The Pay For ED, In-College Payer software helps both students and parents project their debt to graduation. It builds a personal budget using the projected income and loan repayment options. This enables the family to envision both the “WHAT” and “HOW” in their specific situation. As a result, they can make informed college financial decisions and avoid excessive student debt.

6. Understanding of Loan Repayment Options

A student’s debt structure drives their loan repayment options. The Federal Student Loans have better loan repayment and loan forgiveness options than private loans. There are currently 9 federal loan options depending on the type and date of the loan. Only certain loan repayment options qualify for loan forgiveness.

There are more advertisements regarding private student loan consolidation. If the borrower converts their federal loans to a private consolidation, they no longer have access to the federal repayment and forgiveness options for those loans.

7. Career Income and Demand

Following your dream is an important part of the college experience and college major decision. As part of that decision, the student needs to investigate the demand of that career and income potential. There needs to be a sense of reality in chasing a career dream. Many students have the impression that attaining a college degree is a guarantee of a secure financial future. That is not always true.

While making these college student loan decisions, many students are not envisioning their career income and whether it will support the debt payment after graduation. This is one of the major weaknesses of the college financial decision process. The Pay For ED, In-College Payer has a built-in personal budget calculator which allows the student to input projected income, personal living expenses and select a customized loan repayment option.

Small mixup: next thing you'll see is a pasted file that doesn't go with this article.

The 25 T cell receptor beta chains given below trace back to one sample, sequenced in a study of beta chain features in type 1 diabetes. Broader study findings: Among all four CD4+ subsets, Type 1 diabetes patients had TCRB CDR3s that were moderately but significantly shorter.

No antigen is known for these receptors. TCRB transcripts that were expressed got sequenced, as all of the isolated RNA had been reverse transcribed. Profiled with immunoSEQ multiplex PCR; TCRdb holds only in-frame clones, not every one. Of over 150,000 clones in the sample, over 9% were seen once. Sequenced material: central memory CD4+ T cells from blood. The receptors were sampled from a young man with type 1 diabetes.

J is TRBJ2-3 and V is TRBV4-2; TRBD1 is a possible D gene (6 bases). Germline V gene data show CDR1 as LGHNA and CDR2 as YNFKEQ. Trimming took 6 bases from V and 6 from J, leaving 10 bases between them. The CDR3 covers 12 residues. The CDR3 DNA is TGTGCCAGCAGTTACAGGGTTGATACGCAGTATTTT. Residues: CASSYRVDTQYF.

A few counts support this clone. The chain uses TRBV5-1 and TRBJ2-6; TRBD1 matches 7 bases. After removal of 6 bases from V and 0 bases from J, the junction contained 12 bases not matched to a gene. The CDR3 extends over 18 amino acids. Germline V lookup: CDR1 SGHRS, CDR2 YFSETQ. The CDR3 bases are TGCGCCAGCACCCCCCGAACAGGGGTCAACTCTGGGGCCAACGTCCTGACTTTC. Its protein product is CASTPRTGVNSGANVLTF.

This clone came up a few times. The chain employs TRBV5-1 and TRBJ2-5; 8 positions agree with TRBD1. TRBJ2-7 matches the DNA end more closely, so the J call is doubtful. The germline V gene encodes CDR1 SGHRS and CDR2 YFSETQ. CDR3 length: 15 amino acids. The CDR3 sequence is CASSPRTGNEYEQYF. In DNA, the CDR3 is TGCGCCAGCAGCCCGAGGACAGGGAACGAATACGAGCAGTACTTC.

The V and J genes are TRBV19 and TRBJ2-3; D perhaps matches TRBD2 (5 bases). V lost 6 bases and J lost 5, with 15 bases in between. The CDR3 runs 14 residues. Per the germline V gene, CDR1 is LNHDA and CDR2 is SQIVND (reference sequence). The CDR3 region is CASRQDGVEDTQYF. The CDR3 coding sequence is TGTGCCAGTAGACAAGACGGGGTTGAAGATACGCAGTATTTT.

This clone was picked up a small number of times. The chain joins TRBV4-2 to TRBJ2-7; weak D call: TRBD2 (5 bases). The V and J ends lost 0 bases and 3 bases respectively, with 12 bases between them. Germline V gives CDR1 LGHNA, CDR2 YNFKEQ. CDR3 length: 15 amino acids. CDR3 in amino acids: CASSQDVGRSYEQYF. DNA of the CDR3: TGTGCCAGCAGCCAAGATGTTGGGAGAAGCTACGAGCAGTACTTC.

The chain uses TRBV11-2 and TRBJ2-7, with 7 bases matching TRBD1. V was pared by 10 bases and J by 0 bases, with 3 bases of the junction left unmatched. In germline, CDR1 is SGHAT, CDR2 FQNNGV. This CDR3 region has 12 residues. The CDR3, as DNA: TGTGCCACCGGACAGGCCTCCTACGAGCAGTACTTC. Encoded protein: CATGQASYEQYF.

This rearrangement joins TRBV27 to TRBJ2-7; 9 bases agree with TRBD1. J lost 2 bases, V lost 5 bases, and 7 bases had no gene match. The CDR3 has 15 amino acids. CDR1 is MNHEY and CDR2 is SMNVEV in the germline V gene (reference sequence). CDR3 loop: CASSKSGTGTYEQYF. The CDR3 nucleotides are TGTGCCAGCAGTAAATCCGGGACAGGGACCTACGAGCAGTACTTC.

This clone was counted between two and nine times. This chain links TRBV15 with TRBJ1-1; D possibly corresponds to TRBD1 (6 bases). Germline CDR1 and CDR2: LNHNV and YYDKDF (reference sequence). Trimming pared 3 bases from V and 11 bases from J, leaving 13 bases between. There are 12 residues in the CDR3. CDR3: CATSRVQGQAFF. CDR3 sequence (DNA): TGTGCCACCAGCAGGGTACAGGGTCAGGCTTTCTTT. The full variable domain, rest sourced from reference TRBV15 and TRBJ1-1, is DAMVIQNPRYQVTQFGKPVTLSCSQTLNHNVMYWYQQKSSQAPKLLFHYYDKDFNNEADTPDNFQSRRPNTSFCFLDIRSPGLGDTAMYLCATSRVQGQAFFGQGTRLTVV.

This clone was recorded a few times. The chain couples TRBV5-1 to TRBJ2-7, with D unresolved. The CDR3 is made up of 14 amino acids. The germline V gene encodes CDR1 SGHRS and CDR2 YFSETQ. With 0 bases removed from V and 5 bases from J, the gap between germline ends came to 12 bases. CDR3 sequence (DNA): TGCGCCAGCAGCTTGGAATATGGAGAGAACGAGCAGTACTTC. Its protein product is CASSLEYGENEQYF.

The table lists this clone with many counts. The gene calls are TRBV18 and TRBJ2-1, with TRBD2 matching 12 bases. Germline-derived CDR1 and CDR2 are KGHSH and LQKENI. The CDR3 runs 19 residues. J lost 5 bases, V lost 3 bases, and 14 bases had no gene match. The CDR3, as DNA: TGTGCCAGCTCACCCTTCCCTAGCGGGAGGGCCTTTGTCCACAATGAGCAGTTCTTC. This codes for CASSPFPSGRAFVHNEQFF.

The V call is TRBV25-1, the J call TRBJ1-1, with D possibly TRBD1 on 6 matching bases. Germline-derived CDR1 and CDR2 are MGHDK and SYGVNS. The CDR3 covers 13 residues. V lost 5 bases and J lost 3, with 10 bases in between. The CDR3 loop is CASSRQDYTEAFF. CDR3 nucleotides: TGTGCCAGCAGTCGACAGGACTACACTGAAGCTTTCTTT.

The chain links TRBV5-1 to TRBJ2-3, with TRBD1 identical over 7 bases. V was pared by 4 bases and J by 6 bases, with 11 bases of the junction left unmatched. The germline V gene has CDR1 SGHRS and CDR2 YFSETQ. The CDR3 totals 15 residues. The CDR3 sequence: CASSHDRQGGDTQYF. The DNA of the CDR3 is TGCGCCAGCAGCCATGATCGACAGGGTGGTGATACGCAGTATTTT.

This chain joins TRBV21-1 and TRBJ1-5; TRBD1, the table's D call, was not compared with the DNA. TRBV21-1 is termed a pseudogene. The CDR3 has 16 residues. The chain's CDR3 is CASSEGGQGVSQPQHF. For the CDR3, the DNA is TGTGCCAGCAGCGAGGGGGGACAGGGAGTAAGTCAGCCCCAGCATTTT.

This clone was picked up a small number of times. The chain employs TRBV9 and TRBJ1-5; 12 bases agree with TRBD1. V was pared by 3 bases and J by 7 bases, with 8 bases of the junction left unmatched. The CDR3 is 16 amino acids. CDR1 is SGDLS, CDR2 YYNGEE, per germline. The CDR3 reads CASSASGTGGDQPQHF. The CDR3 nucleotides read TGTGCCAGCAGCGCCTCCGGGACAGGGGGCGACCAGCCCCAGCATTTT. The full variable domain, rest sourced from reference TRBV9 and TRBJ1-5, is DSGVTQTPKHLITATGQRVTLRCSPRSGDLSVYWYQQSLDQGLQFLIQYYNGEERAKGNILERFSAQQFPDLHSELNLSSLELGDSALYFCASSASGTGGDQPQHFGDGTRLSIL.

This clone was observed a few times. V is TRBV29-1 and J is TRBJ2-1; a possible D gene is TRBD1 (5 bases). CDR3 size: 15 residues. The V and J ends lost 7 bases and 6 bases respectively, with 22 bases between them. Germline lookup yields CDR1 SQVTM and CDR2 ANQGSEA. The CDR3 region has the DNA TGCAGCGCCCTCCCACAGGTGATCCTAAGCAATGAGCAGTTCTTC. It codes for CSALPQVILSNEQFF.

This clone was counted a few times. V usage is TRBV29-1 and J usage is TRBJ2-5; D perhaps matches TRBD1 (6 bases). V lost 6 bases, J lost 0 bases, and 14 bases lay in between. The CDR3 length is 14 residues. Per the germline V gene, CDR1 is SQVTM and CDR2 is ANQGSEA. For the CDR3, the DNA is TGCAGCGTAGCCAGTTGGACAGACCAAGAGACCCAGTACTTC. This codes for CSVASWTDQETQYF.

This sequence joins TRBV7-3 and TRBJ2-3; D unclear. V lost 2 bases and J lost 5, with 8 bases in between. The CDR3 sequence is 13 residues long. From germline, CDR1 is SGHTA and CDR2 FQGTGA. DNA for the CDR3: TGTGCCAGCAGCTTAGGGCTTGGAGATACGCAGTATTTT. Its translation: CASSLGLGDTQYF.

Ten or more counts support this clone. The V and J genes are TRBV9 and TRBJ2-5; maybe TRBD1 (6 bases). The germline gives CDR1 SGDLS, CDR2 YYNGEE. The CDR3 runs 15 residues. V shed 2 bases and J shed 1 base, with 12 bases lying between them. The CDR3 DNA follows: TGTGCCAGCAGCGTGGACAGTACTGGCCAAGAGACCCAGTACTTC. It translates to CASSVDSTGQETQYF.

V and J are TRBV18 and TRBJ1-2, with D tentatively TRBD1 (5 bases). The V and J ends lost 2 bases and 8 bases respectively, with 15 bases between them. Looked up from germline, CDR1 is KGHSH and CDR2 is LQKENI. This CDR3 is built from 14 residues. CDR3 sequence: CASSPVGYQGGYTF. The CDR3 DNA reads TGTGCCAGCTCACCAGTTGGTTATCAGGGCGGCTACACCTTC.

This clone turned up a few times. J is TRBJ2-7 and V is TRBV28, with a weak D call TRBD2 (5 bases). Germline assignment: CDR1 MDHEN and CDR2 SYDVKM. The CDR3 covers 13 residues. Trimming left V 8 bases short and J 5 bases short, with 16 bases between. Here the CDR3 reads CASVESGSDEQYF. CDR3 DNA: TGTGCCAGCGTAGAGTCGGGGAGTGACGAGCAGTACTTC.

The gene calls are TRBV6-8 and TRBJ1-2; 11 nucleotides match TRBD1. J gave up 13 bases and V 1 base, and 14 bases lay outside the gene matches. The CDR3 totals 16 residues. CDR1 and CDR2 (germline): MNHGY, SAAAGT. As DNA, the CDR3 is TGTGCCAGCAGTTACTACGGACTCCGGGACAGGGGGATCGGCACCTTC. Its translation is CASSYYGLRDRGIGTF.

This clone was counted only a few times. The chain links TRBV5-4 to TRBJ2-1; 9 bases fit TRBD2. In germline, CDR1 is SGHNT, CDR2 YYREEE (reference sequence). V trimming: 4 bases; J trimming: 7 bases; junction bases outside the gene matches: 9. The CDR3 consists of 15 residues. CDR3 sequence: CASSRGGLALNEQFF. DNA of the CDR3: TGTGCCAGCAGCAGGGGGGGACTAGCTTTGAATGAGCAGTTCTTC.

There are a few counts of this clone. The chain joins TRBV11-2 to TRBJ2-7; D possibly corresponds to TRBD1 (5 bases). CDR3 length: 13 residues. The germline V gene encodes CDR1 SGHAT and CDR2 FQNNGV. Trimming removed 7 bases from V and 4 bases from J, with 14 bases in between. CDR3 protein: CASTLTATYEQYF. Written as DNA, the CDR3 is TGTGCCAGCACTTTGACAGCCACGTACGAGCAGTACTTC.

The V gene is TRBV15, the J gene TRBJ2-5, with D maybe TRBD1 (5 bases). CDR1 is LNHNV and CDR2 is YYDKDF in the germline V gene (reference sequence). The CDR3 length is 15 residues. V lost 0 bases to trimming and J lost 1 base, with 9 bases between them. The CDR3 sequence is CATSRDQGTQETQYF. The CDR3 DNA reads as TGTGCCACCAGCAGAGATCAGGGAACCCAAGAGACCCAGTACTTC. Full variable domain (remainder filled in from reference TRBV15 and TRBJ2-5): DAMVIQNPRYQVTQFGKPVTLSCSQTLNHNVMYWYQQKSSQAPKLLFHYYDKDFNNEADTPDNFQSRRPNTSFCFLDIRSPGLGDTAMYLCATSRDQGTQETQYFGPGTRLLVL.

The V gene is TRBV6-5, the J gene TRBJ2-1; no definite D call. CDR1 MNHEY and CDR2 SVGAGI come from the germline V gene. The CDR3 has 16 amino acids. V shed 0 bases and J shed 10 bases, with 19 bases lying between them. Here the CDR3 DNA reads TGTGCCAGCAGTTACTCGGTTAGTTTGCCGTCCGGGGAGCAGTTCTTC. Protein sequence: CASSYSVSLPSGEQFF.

8. Tax Strategies

Often overlooked in the planning for paying for college are a variety of tax strategies or advantages. As an example, the American Opportunity Credit is worth up to $2,500 per year per student. This is limited to undergraduate students and can only be used for 4 years. There are also tax harvesting and business owner advantages that can be utilized. Some advanced planning is required to take advantages of these advanced strategies.

9. Using summer courses

A great way to save money is to take summer courses. Students can get ahead or use summer courses to get back on track if they are behind in credits due to a transfer or major change. Summer courses can also help to minimize debt. The student should always check with the current college and get approval before enrolling in any summer courses. Each college is different and may have specific guidelines for course approval.

If you use the summer courses and optimize the semester credits limit, families could minimize their cost. By reducing a family’s cost, less debt will be needed to achieve the desired outcome.

10. Planning for Post Graduate

Over the past few years, more careers are requiring additional education to achieve the desired career. Planning for this additional cost and debt needs to be done as soon as possible in the college decision process. In my current presentations, I discuss how student and parents need to envision your child’s life at age 25. This would include education requirements, income, and student debt.

I often hear students and parents wishing they had made different decisions. Using all the assets for an undergraduate degree may not be the best decision. Graduate loans have much higher interest rates and fees. Undergraduate decisions and student loan planning could improve your child’s financial future if done properly.

Conclusion

The path to a college degree is very different today. Examining the college expenses, projected debt and future income are important parts of the college financial decision process. Managing expectations and lifestyle needs to be added to a student’s plan especially as he or she progresses through college. At the end of the day, graduating on time with manageable debt is a goal that should be reviewed each year.

2018-11-26T16:32:33+00:00